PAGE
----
As far as this discussion goes:  I won't touch it with a 30-foot pole.  I have my own favorite songs (and that's a list that will be updated daily for the next few years, no doubt, given how long the list is!), and I appreciate many musical genres (from jazz to prog rock to classical to film scores), and I have many favorite paintings, sculptures, films, plays, and works of literature.  I have also been very critical of those who accept the lethal dichotomy of art and entertainment, as well as those aesthetic snobs who would quickly dismiss artists and their work simply because they are "popular." In fact, that theme is one that resonates in my essay on Mario Lanza, which will be posted on SOLO HQ tomorrow.

All of this doesn't mean that there are no "objective" standards. But there is a distinction between aesthetic response and aesthetic evaluation, and sometimes, I just wish people would be more concerned about how art speaks to them, personally, rather than to whether or not their specific responses are Politically-Correct by Objectivist Standards.

Post 63

Wednesday, October 6, 2004 - 9:14amSanction this postReply
Scott writes

"I wonder if Paglia actually read any Rand? Doesn't Rand say that reason and individualism is ~everyone's~ birthright? Snobbish? Because she is telling these same 'working class' peole that their lives are their own? And that happiness is within their grasp, if only they will think, and reach? Yeah, what a fucken elistist bitch that Rand was..."

I will answer this because I used to agree with you, and a few years ago I would have responded as you do. Not because I want to "straighten you out," but to qualify my own statements, because I sympathize with you regarding supposed bashing of people's views as fascist ( I say supposed, because I don't think I am calling anyone specifically a fascist (besides Rand). Rather, my point was that certain views can lead to a type of fascism.)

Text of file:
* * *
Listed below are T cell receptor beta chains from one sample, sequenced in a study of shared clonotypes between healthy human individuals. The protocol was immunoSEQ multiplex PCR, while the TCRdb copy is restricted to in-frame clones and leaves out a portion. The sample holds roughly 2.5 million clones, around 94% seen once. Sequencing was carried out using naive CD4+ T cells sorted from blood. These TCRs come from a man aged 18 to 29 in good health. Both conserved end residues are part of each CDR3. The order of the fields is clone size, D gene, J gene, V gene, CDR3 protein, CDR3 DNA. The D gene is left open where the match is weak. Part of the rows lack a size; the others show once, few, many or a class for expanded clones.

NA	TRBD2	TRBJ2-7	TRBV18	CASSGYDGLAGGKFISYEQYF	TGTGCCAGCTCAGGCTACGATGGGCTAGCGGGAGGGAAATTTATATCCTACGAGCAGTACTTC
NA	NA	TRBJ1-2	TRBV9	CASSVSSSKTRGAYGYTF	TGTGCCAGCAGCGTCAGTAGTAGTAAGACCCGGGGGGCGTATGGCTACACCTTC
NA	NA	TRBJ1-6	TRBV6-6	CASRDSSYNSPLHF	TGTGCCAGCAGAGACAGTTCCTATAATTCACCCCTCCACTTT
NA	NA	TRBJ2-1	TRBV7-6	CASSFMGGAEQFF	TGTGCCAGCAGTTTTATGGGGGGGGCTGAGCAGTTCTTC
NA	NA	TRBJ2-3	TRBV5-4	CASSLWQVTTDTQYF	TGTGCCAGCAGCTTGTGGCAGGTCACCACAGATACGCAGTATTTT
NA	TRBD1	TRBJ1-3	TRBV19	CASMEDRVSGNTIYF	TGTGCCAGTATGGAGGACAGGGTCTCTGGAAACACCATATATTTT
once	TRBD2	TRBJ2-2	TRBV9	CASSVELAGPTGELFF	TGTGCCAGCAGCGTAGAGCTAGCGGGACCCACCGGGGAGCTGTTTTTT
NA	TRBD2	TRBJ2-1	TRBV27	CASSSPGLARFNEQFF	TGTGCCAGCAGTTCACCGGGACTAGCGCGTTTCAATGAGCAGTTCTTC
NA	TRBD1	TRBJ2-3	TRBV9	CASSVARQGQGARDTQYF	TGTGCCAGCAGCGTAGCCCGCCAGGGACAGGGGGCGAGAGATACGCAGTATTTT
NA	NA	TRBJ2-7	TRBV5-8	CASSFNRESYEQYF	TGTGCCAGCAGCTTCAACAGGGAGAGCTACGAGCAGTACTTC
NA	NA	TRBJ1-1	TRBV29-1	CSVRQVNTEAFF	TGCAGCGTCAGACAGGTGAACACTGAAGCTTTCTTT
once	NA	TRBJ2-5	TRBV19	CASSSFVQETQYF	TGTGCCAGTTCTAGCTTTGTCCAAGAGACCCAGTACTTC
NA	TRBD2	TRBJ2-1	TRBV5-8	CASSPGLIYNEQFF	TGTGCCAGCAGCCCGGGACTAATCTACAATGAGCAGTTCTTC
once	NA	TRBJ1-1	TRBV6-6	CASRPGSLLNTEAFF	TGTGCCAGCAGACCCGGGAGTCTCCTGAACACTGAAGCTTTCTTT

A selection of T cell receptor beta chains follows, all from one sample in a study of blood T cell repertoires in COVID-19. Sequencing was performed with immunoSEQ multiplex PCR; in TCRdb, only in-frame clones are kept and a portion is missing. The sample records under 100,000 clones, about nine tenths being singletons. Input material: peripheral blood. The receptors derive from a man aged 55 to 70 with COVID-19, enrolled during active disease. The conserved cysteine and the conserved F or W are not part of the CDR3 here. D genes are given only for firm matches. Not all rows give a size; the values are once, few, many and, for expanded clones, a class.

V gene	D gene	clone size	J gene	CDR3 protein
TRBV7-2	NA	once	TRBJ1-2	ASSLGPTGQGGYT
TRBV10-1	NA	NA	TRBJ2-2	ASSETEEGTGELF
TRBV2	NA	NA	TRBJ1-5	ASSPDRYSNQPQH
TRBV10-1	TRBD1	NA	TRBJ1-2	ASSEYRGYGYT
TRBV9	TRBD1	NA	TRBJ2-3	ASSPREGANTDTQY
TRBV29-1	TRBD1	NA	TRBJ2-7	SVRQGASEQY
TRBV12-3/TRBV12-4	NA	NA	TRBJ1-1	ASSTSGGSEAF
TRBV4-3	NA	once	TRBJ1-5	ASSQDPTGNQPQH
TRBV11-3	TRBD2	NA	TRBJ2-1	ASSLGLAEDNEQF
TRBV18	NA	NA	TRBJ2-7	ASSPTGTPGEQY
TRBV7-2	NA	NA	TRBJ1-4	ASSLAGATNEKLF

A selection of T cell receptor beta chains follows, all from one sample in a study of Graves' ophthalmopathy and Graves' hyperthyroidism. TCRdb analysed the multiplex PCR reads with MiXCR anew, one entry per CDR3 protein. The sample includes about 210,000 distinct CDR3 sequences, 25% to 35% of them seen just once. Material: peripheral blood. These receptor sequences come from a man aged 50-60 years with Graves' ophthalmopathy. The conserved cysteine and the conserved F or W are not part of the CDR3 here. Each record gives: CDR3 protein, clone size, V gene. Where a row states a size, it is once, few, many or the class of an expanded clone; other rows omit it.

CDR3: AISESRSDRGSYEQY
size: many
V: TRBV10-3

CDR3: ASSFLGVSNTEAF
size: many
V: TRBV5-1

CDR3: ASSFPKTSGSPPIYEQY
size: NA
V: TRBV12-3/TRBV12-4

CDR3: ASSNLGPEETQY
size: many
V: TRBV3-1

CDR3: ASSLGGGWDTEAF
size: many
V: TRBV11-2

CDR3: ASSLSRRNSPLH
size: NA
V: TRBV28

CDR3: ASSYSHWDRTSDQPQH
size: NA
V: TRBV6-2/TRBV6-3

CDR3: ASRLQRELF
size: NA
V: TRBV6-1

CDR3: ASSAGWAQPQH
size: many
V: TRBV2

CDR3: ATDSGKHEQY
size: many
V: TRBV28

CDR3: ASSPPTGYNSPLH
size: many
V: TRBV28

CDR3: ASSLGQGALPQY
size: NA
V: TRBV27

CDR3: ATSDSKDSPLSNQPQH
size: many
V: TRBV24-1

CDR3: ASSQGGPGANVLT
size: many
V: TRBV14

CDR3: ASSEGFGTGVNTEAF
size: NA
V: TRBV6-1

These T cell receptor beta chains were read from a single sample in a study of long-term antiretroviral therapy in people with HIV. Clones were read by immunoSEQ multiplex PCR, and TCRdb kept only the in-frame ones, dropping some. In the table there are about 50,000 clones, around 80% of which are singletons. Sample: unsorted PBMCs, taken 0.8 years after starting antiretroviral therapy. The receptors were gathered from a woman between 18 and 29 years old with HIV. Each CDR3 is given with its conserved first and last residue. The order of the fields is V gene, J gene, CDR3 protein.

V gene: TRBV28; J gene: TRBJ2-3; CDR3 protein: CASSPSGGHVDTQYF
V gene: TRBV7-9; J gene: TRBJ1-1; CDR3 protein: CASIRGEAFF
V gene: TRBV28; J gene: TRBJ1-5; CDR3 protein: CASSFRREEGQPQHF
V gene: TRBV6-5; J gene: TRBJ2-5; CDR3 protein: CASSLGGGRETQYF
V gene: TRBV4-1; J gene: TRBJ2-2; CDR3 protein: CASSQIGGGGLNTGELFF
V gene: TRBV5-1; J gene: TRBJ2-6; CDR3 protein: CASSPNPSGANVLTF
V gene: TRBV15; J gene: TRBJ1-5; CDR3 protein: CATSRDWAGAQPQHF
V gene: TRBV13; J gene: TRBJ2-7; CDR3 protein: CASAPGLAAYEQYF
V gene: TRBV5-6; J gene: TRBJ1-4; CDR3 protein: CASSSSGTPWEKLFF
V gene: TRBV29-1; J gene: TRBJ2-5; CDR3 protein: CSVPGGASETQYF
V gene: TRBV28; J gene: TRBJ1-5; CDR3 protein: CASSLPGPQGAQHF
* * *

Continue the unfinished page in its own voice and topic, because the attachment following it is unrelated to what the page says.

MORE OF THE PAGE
I can see your defense of Rand in her statement, "The common man in America is most uncommon." But even that statement is loaded, as it merely separates the people from her preferred country from the rest. I think she is referring less to the actual people than her projection of how she wanted to see the ideal American, the same way she projected her vision of the ideal man onto her husband, who by many accounts was not the Randian hero, but instead a quiet, artistic, not overly intellectual but emotional and maybe a little feminine. (It's a shame Rand couldn't admit that she loved him for those traits, and had to rationalize him as a Randian hero. But at least she didn't explain away his manhood or humanity...Love is exeption making,) And she even contradicts this with her aborted novel THE LITTLE STREET, and Roark's contempt for humanity in the cut versions of THE FOUNTAINHEAD. For published examples, there is the problematic words of Kira in WE THE LIVING that Rand felt she needed to change. (AT BEST, I agree with Sciabarra that Rand was going through a Nietzschean phase, one that Merrill claims she was in the process of purging. Hopefully, the Nietzsche symposium proposed by Chris will clear this up.)
Scott Ryan discusses this a little more in-depth in his book, so I will quote it here.